Some of these blocks came from a temple where most of the images show Nefertiti conducting rituals. The restored images show the queen and some of her daughters making sacrifices. Scholars have noted that the queen was participating in activities that only the pharaoh was usually shown doing. The restored images imply that the worship at this site was conducted by women.
© tutincommon - Depiction of Nefertiti at Amarna
The Egyptians were used to Triads of deities that often consisted of a god, a goddess and their child. Akhenaten pictured Aten as a remote creator/sustainer god and saw himself and Nefertiti as a semi-divine couple tied to the him. The three of them made up the Amarna equivalent of a divine Triad.
The abolishment of the worship of the older gods broke the power of the older priesthoods. Instead of looking to the priests to communicate with the god, the people looked to Nefertiti and Akhenaten. Tomb inscriptions at Amarna included prayers asking the pharaoh and Nefertiti for help. The people expected Nefertiti to intervene with her husband on their behalf.
Nefertiti took part in the worship of Aten at Amarna. Images show her making offerings to Aten by herself or with her husband. Often, the images show one or more of her daughters helping Nefertiti make offerings. The queen also took processional trips through the city with her husband and children.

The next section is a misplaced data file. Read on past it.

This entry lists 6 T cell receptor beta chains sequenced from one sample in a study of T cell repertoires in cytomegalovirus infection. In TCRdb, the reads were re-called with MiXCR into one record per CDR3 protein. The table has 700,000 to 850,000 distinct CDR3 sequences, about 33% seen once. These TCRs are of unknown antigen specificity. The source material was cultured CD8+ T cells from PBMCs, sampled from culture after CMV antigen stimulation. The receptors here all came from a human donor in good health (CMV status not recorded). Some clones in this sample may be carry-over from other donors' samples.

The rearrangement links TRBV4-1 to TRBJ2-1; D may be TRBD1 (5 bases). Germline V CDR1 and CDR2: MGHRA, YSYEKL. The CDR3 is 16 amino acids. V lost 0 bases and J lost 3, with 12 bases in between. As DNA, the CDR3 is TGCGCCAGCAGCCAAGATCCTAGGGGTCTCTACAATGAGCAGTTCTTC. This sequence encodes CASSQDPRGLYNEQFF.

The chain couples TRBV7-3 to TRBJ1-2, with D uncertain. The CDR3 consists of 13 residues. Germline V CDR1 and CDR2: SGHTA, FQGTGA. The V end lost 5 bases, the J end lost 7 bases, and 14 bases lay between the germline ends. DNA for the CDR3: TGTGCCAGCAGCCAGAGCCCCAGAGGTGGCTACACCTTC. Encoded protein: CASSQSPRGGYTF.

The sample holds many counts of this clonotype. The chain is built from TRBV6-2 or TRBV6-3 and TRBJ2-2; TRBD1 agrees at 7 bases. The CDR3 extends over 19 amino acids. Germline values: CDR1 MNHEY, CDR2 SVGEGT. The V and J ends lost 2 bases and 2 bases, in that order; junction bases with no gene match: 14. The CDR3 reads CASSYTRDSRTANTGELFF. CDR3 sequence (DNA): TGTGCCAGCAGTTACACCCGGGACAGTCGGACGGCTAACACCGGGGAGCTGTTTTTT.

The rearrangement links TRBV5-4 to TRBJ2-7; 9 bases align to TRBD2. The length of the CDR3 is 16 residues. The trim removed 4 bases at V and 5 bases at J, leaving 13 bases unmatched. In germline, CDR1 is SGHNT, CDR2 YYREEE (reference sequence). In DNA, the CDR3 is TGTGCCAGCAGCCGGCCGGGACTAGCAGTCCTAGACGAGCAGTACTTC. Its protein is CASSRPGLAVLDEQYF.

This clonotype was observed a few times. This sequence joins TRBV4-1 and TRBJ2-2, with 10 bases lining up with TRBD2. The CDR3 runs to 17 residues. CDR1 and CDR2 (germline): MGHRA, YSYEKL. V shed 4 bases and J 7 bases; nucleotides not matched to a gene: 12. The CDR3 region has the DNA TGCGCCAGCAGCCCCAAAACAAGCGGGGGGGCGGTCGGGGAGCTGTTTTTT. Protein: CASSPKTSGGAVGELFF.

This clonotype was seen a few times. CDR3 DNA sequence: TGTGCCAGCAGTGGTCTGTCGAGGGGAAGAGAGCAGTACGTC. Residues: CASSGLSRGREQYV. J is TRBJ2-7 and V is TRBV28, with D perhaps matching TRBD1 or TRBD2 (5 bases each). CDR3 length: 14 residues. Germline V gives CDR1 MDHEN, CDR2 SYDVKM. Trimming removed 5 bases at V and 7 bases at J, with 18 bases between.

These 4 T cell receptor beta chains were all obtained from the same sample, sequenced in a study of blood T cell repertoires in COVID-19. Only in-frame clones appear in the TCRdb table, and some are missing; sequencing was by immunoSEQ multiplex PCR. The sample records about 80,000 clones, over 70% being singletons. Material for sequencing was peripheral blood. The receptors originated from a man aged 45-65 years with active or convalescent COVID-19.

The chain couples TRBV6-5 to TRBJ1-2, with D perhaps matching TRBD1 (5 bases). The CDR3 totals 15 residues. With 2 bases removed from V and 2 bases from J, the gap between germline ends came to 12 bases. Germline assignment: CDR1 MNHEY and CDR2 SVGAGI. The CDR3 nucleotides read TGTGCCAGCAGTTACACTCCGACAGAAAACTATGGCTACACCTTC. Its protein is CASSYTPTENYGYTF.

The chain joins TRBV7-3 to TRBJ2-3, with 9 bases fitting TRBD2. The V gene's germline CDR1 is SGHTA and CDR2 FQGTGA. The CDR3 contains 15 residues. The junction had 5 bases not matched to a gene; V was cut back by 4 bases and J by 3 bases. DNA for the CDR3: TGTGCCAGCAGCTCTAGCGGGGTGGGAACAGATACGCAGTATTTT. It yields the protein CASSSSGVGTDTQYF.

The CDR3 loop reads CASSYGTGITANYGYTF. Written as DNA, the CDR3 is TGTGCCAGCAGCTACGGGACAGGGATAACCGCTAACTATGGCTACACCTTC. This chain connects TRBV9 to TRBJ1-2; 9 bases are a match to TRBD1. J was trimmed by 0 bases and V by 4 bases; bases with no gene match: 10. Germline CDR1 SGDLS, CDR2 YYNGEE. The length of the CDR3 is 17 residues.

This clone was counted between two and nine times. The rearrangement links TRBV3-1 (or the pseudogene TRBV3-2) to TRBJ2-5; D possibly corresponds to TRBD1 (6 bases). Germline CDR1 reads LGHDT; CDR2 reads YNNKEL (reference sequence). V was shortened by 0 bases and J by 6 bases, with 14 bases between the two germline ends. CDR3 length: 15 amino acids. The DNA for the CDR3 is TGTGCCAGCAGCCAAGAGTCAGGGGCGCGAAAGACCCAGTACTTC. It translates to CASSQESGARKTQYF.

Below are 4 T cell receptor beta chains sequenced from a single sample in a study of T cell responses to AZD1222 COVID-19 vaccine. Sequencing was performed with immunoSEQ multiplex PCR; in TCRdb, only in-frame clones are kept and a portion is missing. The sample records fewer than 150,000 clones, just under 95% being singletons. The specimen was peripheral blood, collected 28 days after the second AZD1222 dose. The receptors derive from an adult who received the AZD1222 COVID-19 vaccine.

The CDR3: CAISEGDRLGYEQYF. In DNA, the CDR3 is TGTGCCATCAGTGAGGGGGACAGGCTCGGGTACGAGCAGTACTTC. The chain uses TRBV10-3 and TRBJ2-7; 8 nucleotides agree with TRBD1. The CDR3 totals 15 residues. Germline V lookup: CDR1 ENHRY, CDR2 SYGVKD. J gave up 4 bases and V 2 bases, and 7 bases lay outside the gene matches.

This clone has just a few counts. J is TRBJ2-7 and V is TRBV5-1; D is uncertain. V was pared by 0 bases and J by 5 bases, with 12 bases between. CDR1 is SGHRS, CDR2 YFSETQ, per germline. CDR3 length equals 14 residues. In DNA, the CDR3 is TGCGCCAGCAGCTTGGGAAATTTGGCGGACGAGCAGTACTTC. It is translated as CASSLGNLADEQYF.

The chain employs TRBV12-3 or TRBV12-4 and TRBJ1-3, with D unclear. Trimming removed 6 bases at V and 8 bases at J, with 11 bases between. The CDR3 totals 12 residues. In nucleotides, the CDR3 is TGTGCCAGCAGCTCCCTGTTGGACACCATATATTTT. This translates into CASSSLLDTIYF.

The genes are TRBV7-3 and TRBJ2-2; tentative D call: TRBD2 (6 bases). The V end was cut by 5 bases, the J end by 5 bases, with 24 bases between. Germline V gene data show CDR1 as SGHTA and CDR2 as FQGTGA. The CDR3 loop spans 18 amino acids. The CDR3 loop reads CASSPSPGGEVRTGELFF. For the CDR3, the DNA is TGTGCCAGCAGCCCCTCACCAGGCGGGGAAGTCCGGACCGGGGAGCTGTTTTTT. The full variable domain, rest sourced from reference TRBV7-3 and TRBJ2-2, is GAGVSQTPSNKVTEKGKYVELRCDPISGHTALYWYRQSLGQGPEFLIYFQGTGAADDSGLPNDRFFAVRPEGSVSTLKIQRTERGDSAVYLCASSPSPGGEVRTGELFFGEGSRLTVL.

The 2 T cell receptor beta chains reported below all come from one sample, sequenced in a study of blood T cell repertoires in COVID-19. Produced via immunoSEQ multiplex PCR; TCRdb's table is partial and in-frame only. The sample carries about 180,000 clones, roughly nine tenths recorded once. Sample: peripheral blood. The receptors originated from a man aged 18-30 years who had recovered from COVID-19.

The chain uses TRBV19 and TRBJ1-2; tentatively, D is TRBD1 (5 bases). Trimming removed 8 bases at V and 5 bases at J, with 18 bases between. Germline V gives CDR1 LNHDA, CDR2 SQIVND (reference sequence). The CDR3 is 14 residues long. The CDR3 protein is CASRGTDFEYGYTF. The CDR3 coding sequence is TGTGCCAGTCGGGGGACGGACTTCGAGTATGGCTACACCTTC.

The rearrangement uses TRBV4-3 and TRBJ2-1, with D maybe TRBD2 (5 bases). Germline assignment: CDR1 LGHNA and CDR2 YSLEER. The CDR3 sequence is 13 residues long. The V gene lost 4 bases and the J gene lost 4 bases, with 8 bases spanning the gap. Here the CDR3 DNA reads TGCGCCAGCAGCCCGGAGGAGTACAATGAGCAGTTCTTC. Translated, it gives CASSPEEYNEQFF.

© Jean-Pierre Dalbéra - Nefertiti and her family
Images of Nefertiti
Images of Akhenaten and Nefertiti are different than those of other pharaohs. During the Amarna period, the pharaoh and other people were not idealized with perfect features and bodies. Modern viewers should not think that the images and statues were portraits of Akhenaten and Nefertiti. Nefertiti’s bust implies that the queen was a beautiful and regal woman.
These portraits also show the king and queen in private settings with their children. They are playing with the girls and kissing them. Some depictions show all six girls with their relative ages implied.
© David Holt - Akhenaton and Nefertiti with their daughters
End of the Amarna Period
Around the 13th year of Akhenaten’s reign, major changes took place in the royal family. Several of the royal women disappear from the records in a short period of time. One of them was Queen Nefertiti. To date, scholars have found no definitive evidence revealing her fate.
This makes it difficult to write her biography, but some theories about her fate exist. The first is that she also died, but no records of her death exist and scholars have not found Nefertiti’s tomb. Another theory, that does not have a lot of support, says that she rebelled against Akhenaten and he banished her.
The last theory suggests that Nefertiti went into semi-retirement. Her oldest daughter, Meritaten, replaced Nefertiti in Aten's worship and as queen. Meritaten was the wife of her father’s heir, Smenkhkare. Some scholars think this change took place because Nefertiti could no longer bear children. Her role in Aten’s worship was as a sign of fertility and she was no longer fertile.
- Nefertiti was the wife of Akhenaten.
- No records exist of her origins or her ultimate fate.
- Nefertiti had six daughters, two of whom might have been queens of Egypt.
- Thanks to her bust in the Berlin Museum, Nefertiti is one of the most famous of Egypt’s queens and renowned for her beauty.
- Nefertiti played an important part in Aten’s worship.
- She was an integral part of her husband’s religious ideology.